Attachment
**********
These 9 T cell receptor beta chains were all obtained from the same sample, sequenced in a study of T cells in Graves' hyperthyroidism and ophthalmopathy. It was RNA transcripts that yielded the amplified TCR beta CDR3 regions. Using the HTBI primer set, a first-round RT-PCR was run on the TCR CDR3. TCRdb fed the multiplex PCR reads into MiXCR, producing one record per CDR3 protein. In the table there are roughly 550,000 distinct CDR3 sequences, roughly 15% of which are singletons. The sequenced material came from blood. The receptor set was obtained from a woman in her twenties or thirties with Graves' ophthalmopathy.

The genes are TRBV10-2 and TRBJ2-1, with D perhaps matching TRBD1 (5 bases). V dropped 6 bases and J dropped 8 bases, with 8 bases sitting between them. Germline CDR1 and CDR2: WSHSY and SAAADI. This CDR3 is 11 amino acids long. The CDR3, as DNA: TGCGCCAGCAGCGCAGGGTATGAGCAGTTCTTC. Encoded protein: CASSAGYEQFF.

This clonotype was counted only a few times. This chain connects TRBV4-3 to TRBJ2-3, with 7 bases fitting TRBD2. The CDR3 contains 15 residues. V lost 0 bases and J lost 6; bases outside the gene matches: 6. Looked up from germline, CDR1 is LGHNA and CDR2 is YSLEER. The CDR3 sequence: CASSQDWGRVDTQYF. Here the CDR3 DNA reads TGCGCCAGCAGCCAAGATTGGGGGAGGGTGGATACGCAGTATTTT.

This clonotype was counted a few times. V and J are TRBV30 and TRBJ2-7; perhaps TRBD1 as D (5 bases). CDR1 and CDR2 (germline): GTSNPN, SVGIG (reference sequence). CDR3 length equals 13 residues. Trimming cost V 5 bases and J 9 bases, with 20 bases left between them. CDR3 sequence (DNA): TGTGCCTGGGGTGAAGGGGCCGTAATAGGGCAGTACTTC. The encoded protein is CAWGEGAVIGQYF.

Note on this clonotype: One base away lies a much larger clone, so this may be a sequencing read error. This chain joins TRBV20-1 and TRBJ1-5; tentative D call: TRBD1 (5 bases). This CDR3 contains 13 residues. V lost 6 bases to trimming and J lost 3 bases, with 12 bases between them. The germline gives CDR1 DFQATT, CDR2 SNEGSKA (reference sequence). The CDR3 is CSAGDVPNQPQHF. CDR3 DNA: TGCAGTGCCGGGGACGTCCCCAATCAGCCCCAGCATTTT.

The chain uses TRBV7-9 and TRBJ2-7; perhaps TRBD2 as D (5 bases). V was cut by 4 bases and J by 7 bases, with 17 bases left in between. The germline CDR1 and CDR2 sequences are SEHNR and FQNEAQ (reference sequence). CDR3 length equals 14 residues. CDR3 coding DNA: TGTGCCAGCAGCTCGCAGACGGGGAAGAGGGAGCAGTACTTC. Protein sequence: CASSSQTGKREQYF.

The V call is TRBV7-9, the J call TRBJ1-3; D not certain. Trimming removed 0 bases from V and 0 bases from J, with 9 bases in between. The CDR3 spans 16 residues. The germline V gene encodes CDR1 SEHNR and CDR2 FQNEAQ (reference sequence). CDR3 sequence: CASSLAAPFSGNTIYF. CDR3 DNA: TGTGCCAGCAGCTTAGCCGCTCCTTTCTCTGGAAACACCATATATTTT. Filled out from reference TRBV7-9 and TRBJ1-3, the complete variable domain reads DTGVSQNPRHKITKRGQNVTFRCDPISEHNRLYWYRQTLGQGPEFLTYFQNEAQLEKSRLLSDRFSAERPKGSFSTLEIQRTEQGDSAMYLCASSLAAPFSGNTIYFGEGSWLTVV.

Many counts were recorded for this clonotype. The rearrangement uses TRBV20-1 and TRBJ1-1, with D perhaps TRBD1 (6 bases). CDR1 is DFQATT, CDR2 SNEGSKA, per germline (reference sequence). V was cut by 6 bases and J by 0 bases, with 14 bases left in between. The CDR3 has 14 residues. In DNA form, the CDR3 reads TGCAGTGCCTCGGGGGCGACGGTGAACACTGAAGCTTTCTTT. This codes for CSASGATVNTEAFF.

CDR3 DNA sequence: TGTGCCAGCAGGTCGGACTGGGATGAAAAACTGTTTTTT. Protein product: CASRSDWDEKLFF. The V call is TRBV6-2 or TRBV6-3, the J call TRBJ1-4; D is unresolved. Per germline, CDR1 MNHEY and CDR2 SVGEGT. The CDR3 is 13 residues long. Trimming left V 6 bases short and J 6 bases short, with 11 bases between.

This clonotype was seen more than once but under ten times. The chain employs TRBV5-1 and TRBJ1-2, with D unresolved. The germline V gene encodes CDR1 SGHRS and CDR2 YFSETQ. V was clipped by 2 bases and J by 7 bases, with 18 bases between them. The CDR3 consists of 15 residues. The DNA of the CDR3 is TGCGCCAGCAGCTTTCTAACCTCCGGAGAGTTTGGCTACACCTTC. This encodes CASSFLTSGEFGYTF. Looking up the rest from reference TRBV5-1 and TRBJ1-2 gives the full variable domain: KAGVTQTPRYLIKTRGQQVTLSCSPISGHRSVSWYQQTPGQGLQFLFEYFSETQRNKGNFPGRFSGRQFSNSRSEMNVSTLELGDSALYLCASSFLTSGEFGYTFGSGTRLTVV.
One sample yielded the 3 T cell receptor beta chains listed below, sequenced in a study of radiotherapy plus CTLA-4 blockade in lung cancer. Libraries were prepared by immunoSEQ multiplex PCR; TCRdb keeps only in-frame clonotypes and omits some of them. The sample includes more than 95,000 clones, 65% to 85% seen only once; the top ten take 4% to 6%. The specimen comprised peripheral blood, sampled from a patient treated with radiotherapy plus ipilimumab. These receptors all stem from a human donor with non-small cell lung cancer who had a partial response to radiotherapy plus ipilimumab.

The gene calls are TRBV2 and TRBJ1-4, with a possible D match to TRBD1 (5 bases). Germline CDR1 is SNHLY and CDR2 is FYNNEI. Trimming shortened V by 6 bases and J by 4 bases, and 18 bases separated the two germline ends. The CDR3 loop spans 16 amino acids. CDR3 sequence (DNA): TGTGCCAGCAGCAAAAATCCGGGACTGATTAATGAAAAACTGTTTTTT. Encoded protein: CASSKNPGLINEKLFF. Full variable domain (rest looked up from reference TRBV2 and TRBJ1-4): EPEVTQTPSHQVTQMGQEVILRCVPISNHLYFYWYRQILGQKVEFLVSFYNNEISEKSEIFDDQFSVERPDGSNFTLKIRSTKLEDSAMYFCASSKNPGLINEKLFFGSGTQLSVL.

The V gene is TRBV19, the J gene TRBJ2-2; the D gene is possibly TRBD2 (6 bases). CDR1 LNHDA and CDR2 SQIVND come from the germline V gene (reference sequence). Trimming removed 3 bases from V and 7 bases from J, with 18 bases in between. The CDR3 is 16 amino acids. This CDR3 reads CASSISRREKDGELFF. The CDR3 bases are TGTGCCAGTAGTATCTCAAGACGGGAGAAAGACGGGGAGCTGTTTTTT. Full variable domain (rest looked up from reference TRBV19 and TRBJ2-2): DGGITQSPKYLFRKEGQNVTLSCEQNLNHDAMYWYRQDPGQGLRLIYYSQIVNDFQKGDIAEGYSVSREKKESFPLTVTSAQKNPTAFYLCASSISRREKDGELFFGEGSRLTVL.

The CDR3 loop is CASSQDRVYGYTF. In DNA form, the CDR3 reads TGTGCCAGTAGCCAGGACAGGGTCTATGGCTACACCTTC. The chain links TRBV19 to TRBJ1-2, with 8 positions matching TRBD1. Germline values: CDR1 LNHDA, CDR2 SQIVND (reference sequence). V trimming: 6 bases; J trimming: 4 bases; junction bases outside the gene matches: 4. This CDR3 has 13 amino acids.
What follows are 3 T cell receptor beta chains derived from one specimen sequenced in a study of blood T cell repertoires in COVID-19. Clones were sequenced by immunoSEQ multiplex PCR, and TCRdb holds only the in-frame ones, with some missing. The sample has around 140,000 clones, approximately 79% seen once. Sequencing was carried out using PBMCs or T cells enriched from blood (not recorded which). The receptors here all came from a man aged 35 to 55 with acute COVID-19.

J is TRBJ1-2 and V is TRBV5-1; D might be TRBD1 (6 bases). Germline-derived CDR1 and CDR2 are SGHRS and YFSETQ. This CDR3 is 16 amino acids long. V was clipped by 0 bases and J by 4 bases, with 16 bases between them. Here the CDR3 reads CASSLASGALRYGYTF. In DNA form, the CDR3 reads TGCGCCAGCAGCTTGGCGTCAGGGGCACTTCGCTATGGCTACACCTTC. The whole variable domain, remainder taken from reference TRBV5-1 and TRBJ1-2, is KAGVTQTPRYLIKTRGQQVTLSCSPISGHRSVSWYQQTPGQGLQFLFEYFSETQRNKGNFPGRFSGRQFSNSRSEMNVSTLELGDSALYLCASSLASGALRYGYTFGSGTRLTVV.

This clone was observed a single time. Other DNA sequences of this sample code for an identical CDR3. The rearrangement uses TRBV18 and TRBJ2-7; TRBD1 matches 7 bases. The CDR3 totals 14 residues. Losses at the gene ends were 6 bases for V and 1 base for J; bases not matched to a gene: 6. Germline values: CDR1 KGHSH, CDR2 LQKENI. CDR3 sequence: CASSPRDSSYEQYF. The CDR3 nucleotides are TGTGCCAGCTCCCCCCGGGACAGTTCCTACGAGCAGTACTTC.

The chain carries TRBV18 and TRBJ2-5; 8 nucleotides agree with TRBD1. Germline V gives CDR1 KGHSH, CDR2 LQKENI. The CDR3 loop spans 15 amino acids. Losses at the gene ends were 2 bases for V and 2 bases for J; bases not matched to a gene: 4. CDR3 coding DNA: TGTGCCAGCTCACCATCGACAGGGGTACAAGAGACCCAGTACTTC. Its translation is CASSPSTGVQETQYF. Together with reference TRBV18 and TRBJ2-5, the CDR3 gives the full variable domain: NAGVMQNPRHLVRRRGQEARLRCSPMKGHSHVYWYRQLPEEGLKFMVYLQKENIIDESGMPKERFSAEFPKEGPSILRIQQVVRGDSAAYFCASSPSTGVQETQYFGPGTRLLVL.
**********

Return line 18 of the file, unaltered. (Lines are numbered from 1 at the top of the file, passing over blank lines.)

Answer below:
The chain carries TRBV18 and TRBJ2-5; 8 nucleotides agree with TRBD1. Germline V gives CDR1 KGHSH, CDR2 LQKENI. The CDR3 loop spans 15 amino acids. Losses at the gene ends were 2 bases for V and 2 bases for J; bases not matched to a gene: 4. CDR3 coding DNA: TGTGCCAGCTCACCATCGACAGGGGTACAAGAGACCCAGTACTTC. Its translation is CASSPSTGVQETQYF. Together with reference TRBV18 and TRBJ2-5, the CDR3 gives the full variable domain: NAGVMQNPRHLVRRRGQEARLRCSPMKGHSHVYWYRQLPEEGLKFMVYLQKENIIDESGMPKERFSAEFPKEGPSILRIQQVVRGDSAAYFCASSPSTGVQETQYFGPGTRLLVL.